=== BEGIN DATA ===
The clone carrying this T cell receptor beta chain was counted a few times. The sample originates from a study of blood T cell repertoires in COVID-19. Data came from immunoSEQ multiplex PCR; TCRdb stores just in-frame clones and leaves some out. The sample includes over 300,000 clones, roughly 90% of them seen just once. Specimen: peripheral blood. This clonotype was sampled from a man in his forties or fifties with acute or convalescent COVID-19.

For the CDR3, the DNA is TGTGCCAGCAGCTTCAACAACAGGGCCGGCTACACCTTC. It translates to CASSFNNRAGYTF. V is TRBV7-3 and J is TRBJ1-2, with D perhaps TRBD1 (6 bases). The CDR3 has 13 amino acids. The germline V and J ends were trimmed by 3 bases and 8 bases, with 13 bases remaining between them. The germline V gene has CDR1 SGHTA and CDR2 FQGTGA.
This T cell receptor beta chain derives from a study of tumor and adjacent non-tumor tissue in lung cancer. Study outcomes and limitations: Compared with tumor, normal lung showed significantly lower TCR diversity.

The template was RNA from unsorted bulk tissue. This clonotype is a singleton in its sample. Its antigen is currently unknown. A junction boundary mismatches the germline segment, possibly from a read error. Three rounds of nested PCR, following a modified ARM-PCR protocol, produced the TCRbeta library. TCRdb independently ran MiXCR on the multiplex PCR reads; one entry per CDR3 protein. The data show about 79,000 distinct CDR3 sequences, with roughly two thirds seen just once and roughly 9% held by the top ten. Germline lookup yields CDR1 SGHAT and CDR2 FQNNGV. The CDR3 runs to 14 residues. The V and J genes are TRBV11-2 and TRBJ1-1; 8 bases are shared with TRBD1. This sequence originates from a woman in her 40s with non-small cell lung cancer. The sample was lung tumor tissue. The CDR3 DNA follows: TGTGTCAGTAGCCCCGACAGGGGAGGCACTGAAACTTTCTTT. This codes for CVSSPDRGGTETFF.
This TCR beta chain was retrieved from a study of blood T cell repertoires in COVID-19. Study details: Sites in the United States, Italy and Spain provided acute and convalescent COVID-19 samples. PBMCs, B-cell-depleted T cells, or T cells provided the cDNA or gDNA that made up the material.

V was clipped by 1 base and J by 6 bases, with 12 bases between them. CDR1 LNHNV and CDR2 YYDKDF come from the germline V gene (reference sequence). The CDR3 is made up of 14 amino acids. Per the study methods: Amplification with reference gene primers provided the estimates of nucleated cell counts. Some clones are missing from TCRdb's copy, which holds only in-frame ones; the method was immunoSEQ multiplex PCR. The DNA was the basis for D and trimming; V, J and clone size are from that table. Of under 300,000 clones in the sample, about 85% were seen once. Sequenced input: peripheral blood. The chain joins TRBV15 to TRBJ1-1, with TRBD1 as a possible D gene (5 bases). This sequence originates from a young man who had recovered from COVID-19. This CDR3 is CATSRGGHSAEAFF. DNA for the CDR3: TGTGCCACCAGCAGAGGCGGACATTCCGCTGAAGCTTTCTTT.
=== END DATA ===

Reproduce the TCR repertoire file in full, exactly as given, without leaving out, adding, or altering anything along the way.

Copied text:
The clone carrying this T cell receptor beta chain was counted a few times. The sample originates from a study of blood T cell repertoires in COVID-19. Data came from immunoSEQ multiplex PCR; TCRdb stores just in-frame clones and leaves some out. The sample includes over 300,000 clones, roughly 90% of them seen just once. Specimen: peripheral blood. This clonotype was sampled from a man in his forties or fifties with acute or convalescent COVID-19.

For the CDR3, the DNA is TGTGCCAGCAGCTTCAACAACAGGGCCGGCTACACCTTC. It translates to CASSFNNRAGYTF. V is TRBV7-3 and J is TRBJ1-2, with D perhaps TRBD1 (6 bases). The CDR3 has 13 amino acids. The germline V and J ends were trimmed by 3 bases and 8 bases, with 13 bases remaining between them. The germline V gene has CDR1 SGHTA and CDR2 FQGTGA.
This T cell receptor beta chain derives from a study of tumor and adjacent non-tumor tissue in lung cancer. Study outcomes and limitations: Compared with tumor, normal lung showed significantly lower TCR diversity.

The template was RNA from unsorted bulk tissue. This clonotype is a singleton in its sample. Its antigen is currently unknown. A junction boundary mismatches the germline segment, possibly from a read error. Three rounds of nested PCR, following a modified ARM-PCR protocol, produced the TCRbeta library. TCRdb independently ran MiXCR on the multiplex PCR reads; one entry per CDR3 protein. The data show about 79,000 distinct CDR3 sequences, with roughly two thirds seen just once and roughly 9% held by the top ten. Germline lookup yields CDR1 SGHAT and CDR2 FQNNGV. The CDR3 runs to 14 residues. The V and J genes are TRBV11-2 and TRBJ1-1; 8 bases are shared with TRBD1. This sequence originates from a woman in her 40s with non-small cell lung cancer. The sample was lung tumor tissue. The CDR3 DNA follows: TGTGTCAGTAGCCCCGACAGGGGAGGCACTGAAACTTTCTTT. This codes for CVSSPDRGGTETFF.
This TCR beta chain was retrieved from a study of blood T cell repertoires in COVID-19. Study details: Sites in the United States, Italy and Spain provided acute and convalescent COVID-19 samples. PBMCs, B-cell-depleted T cells, or T cells provided the cDNA or gDNA that made up the material.

V was clipped by 1 base and J by 6 bases, with 12 bases between them. CDR1 LNHNV and CDR2 YYDKDF come from the germline V gene (reference sequence). The CDR3 is made up of 14 amino acids. Per the study methods: Amplification with reference gene primers provided the estimates of nucleated cell counts. Some clones are missing from TCRdb's copy, which holds only in-frame ones; the method was immunoSEQ multiplex PCR. The DNA was the basis for D and trimming; V, J and clone size are from that table. Of under 300,000 clones in the sample, about 85% were seen once. Sequenced input: peripheral blood. The chain joins TRBV15 to TRBJ1-1, with TRBD1 as a possible D gene (5 bases). This sequence originates from a young man who had recovered from COVID-19. This CDR3 is CATSRGGHSAEAFF. DNA for the CDR3: TGTGCCACCAGCAGAGGCGGACATTCCGCTGAAGCTTTCTTT.